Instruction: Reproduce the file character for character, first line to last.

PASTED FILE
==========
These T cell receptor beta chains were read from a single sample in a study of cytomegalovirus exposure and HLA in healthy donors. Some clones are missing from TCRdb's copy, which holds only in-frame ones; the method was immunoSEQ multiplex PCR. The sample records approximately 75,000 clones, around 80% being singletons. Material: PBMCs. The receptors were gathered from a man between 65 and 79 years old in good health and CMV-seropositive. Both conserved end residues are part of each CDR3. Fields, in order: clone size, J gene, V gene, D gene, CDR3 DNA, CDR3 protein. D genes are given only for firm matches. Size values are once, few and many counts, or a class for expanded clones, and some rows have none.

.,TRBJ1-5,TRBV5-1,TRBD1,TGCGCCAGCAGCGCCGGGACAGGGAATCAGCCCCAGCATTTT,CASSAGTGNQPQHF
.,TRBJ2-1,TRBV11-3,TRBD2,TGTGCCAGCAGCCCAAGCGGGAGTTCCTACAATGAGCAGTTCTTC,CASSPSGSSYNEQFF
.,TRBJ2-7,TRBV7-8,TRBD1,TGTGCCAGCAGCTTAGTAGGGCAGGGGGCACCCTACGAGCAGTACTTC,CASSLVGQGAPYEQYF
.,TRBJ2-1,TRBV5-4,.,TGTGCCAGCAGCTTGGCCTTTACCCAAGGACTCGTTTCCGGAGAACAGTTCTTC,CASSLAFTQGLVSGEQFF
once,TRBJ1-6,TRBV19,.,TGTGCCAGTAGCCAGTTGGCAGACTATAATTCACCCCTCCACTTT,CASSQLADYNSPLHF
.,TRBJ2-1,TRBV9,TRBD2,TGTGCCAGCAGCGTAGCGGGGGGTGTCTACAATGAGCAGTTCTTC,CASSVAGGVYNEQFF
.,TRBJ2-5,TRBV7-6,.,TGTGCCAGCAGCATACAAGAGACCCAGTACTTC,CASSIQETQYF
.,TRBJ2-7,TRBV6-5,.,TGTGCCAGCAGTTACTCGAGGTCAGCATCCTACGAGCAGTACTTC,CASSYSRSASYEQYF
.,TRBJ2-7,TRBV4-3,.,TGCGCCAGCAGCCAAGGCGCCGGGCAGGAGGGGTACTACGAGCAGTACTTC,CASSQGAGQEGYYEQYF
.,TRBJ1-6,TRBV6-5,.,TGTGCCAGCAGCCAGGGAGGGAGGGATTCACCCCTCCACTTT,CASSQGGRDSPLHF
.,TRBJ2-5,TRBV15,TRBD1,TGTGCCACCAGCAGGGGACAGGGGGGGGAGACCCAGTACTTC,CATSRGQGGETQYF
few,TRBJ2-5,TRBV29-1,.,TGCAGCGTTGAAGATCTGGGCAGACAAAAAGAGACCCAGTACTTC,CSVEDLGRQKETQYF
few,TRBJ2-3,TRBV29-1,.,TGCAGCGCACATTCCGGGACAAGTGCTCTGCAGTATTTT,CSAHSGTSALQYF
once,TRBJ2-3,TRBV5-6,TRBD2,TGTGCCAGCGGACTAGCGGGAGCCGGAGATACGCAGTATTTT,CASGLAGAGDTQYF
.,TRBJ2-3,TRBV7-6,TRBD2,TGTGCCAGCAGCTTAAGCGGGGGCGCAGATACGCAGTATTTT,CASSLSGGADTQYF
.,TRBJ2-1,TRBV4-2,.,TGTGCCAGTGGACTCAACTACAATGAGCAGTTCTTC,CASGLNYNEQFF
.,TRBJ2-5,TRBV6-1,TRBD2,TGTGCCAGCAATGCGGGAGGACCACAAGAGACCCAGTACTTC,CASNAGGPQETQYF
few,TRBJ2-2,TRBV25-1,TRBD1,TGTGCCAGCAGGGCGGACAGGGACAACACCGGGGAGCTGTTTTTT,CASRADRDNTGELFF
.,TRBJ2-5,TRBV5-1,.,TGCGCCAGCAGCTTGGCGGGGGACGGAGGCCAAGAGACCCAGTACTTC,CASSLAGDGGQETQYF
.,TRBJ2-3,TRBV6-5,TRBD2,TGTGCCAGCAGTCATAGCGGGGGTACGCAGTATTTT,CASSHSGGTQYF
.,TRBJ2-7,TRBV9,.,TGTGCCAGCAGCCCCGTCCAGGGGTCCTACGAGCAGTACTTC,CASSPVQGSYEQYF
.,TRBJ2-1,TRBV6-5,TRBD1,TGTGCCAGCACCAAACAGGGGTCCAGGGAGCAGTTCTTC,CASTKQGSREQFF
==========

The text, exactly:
These T cell receptor beta chains were read from a single sample in a study of cytomegalovirus exposure and HLA in healthy donors. Some clones are missing from TCRdb's copy, which holds only in-frame ones; the method was immunoSEQ multiplex PCR. The sample records approximately 75,000 clones, around 80% being singletons. Material: PBMCs. The receptors were gathered from a man between 65 and 79 years old in good health and CMV-seropositive. Both conserved end residues are part of each CDR3. Fields, in order: clone size, J gene, V gene, D gene, CDR3 DNA, CDR3 protein. D genes are given only for firm matches. Size values are once, few and many counts, or a class for expanded clones, and some rows have none.

.,TRBJ1-5,TRBV5-1,TRBD1,TGCGCCAGCAGCGCCGGGACAGGGAATCAGCCCCAGCATTTT,CASSAGTGNQPQHF
.,TRBJ2-1,TRBV11-3,TRBD2,TGTGCCAGCAGCCCAAGCGGGAGTTCCTACAATGAGCAGTTCTTC,CASSPSGSSYNEQFF
.,TRBJ2-7,TRBV7-8,TRBD1,TGTGCCAGCAGCTTAGTAGGGCAGGGGGCACCCTACGAGCAGTACTTC,CASSLVGQGAPYEQYF
.,TRBJ2-1,TRBV5-4,.,TGTGCCAGCAGCTTGGCCTTTACCCAAGGACTCGTTTCCGGAGAACAGTTCTTC,CASSLAFTQGLVSGEQFF
once,TRBJ1-6,TRBV19,.,TGTGCCAGTAGCCAGTTGGCAGACTATAATTCACCCCTCCACTTT,CASSQLADYNSPLHF
.,TRBJ2-1,TRBV9,TRBD2,TGTGCCAGCAGCGTAGCGGGGGGTGTCTACAATGAGCAGTTCTTC,CASSVAGGVYNEQFF
.,TRBJ2-5,TRBV7-6,.,TGTGCCAGCAGCATACAAGAGACCCAGTACTTC,CASSIQETQYF
.,TRBJ2-7,TRBV6-5,.,TGTGCCAGCAGTTACTCGAGGTCAGCATCCTACGAGCAGTACTTC,CASSYSRSASYEQYF
.,TRBJ2-7,TRBV4-3,.,TGCGCCAGCAGCCAAGGCGCCGGGCAGGAGGGGTACTACGAGCAGTACTTC,CASSQGAGQEGYYEQYF
.,TRBJ1-6,TRBV6-5,.,TGTGCCAGCAGCCAGGGAGGGAGGGATTCACCCCTCCACTTT,CASSQGGRDSPLHF
.,TRBJ2-5,TRBV15,TRBD1,TGTGCCACCAGCAGGGGACAGGGGGGGGAGACCCAGTACTTC,CATSRGQGGETQYF
few,TRBJ2-5,TRBV29-1,.,TGCAGCGTTGAAGATCTGGGCAGACAAAAAGAGACCCAGTACTTC,CSVEDLGRQKETQYF
few,TRBJ2-3,TRBV29-1,.,TGCAGCGCACATTCCGGGACAAGTGCTCTGCAGTATTTT,CSAHSGTSALQYF
once,TRBJ2-3,TRBV5-6,TRBD2,TGTGCCAGCGGACTAGCGGGAGCCGGAGATACGCAGTATTTT,CASGLAGAGDTQYF
.,TRBJ2-3,TRBV7-6,TRBD2,TGTGCCAGCAGCTTAAGCGGGGGCGCAGATACGCAGTATTTT,CASSLSGGADTQYF
.,TRBJ2-1,TRBV4-2,.,TGTGCCAGTGGACTCAACTACAATGAGCAGTTCTTC,CASGLNYNEQFF
.,TRBJ2-5,TRBV6-1,TRBD2,TGTGCCAGCAATGCGGGAGGACCACAAGAGACCCAGTACTTC,CASNAGGPQETQYF
few,TRBJ2-2,TRBV25-1,TRBD1,TGTGCCAGCAGGGCGGACAGGGACAACACCGGGGAGCTGTTTTTT,CASRADRDNTGELFF
.,TRBJ2-5,TRBV5-1,.,TGCGCCAGCAGCTTGGCGGGGGACGGAGGCCAAGAGACCCAGTACTTC,CASSLAGDGGQETQYF
.,TRBJ2-3,TRBV6-5,TRBD2,TGTGCCAGCAGTCATAGCGGGGGTACGCAGTATTTT,CASSHSGGTQYF
.,TRBJ2-7,TRBV9,.,TGTGCCAGCAGCCCCGTCCAGGGGTCCTACGAGCAGTACTTC,CASSPVQGSYEQYF
.,TRBJ2-1,TRBV6-5,TRBD1,TGTGCCAGCACCAAACAGGGGTCCAGGGAGCAGTTCTTC,CASTKQGSREQFF